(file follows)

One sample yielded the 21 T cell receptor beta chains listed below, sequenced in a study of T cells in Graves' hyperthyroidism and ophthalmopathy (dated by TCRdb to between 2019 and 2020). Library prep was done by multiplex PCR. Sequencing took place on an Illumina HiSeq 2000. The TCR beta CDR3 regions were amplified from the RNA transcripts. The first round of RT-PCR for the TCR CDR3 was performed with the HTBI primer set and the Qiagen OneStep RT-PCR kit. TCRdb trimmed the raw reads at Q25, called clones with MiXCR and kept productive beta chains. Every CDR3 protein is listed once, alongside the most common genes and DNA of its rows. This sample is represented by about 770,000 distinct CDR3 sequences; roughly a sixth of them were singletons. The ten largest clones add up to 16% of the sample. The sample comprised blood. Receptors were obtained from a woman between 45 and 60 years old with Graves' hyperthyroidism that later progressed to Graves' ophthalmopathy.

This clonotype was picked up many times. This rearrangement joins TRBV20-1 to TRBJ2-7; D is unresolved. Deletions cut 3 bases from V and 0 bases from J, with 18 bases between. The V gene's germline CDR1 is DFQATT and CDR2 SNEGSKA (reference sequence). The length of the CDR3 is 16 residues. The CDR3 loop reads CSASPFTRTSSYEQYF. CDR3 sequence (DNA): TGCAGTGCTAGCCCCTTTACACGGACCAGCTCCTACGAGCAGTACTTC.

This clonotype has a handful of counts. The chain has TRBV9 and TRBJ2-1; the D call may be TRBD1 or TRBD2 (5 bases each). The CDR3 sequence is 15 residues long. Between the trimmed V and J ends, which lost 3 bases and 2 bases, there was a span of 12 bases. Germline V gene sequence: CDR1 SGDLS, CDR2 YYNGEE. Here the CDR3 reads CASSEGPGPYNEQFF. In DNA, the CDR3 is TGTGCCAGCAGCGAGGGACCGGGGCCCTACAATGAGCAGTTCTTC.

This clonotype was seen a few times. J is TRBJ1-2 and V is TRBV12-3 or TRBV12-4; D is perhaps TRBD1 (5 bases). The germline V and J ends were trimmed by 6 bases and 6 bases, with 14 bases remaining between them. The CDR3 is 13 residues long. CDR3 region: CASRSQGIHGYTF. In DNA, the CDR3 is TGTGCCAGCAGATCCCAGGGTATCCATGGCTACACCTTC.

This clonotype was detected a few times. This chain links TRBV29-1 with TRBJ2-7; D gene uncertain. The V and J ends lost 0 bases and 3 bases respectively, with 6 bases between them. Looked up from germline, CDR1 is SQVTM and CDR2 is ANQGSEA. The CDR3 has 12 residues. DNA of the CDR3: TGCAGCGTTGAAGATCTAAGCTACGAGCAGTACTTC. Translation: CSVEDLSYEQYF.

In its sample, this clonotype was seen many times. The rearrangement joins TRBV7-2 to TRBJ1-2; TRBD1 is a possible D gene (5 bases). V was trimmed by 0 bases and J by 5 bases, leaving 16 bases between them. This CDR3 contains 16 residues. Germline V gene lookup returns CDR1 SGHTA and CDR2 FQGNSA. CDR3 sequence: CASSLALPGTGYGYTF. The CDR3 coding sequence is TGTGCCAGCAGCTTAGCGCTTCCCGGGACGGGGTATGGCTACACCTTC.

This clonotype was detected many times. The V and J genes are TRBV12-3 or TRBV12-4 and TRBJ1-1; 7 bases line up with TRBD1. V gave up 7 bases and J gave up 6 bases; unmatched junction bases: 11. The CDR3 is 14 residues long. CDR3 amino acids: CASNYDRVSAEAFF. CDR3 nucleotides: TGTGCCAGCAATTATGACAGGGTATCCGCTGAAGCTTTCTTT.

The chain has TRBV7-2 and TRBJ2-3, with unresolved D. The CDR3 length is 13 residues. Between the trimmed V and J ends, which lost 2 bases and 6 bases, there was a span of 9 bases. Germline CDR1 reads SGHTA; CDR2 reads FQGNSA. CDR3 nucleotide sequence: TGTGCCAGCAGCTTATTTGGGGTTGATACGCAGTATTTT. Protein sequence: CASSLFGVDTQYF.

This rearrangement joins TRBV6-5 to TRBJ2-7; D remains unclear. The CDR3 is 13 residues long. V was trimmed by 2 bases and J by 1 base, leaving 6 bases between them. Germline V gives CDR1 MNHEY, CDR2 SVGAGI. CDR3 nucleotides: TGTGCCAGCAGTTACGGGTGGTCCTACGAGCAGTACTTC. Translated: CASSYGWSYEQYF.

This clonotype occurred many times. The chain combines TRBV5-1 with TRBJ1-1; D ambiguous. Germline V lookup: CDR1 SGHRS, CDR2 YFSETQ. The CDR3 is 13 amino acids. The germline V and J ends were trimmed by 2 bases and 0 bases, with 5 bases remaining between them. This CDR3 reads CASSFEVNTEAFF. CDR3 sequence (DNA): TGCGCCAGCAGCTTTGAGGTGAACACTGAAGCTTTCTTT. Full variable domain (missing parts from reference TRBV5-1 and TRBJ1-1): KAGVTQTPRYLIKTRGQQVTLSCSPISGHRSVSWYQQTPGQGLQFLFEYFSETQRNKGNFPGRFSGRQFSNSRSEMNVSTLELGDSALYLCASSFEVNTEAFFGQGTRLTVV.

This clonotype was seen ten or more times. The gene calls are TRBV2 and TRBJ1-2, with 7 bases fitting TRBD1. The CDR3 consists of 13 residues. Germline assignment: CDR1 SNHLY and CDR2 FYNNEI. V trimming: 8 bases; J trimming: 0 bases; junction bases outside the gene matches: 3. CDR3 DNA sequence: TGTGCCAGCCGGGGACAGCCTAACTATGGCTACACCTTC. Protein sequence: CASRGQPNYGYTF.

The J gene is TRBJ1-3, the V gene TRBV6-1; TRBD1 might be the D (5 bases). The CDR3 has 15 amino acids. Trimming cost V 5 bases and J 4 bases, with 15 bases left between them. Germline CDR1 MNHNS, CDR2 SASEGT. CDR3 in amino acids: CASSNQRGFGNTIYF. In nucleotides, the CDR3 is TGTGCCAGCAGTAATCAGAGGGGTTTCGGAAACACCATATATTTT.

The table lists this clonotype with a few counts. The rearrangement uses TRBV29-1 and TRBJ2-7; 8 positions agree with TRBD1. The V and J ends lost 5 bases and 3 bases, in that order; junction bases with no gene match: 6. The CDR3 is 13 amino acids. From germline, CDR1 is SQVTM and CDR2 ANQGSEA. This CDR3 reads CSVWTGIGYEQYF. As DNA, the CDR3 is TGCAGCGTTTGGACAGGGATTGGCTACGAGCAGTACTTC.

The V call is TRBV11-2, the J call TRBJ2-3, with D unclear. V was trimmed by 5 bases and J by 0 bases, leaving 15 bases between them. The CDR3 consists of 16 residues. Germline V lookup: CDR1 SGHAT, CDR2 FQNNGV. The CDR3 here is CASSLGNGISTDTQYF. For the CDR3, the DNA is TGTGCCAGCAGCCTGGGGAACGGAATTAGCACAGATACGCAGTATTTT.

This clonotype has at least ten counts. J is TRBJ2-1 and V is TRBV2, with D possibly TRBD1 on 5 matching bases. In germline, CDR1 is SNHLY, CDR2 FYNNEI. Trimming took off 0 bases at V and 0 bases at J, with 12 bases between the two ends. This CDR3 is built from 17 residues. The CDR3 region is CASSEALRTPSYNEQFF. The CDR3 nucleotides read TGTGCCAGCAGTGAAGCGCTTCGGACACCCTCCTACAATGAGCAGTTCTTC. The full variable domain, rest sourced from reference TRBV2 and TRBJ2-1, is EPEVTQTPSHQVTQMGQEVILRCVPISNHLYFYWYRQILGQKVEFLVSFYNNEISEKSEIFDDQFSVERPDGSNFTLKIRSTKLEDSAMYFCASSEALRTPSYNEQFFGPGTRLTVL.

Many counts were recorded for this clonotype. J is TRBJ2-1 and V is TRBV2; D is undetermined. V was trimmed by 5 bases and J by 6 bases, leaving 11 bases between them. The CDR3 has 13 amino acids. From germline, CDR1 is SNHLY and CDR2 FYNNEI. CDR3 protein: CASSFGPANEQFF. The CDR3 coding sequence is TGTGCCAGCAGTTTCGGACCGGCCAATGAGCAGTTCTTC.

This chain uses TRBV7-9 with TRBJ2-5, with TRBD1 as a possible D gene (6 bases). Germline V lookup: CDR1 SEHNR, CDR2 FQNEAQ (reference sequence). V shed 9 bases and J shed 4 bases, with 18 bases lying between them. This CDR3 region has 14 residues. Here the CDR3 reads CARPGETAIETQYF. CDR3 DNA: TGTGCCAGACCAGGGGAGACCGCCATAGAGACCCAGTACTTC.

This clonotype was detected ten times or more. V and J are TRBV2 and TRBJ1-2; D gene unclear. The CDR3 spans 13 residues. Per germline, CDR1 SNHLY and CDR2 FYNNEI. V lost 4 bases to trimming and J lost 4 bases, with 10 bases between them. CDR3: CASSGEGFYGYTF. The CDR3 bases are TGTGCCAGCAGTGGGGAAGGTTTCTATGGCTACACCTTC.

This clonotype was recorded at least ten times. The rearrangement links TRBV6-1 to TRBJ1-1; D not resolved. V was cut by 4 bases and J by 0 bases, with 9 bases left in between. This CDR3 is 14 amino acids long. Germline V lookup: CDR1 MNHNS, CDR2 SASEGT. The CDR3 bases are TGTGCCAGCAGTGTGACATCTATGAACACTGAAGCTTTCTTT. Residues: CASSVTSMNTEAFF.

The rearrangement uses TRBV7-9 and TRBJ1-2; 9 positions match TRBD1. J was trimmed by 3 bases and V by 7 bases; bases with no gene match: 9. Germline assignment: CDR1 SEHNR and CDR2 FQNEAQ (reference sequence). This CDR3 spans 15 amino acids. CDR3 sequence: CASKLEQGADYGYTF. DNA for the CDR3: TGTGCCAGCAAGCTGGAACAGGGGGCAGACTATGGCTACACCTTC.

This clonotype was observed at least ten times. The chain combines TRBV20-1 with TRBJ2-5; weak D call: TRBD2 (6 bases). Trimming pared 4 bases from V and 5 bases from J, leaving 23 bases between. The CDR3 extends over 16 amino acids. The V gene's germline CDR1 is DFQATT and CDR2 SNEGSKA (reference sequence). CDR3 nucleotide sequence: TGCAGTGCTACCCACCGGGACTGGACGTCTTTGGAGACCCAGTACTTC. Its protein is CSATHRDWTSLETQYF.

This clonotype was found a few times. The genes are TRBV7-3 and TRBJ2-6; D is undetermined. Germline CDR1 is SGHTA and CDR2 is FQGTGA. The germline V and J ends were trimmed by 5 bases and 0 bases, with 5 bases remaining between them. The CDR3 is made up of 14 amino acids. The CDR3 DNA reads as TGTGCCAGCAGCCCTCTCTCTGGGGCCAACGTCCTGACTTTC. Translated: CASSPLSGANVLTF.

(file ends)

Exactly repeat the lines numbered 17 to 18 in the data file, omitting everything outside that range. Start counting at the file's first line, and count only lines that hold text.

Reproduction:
This chain uses TRBV7-9 with TRBJ2-5, with TRBD1 as a possible D gene (6 bases). Germline V lookup: CDR1 SEHNR, CDR2 FQNEAQ (reference sequence). V shed 9 bases and J shed 4 bases, with 18 bases lying between them. This CDR3 region has 14 residues. Here the CDR3 reads CARPGETAIETQYF. CDR3 DNA: TGTGCCAGACCAGGGGAGACCGCCATAGAGACCCAGTACTTC.

This clonotype was detected ten times or more. V and J are TRBV2 and TRBJ1-2; D gene unclear. The CDR3 spans 13 residues. Per germline, CDR1 SNHLY and CDR2 FYNNEI. V lost 4 bases to trimming and J lost 4 bases, with 10 bases between them. CDR3: CASSGEGFYGYTF. The CDR3 bases are TGTGCCAGCAGTGGGGAAGGTTTCTATGGCTACACCTTC.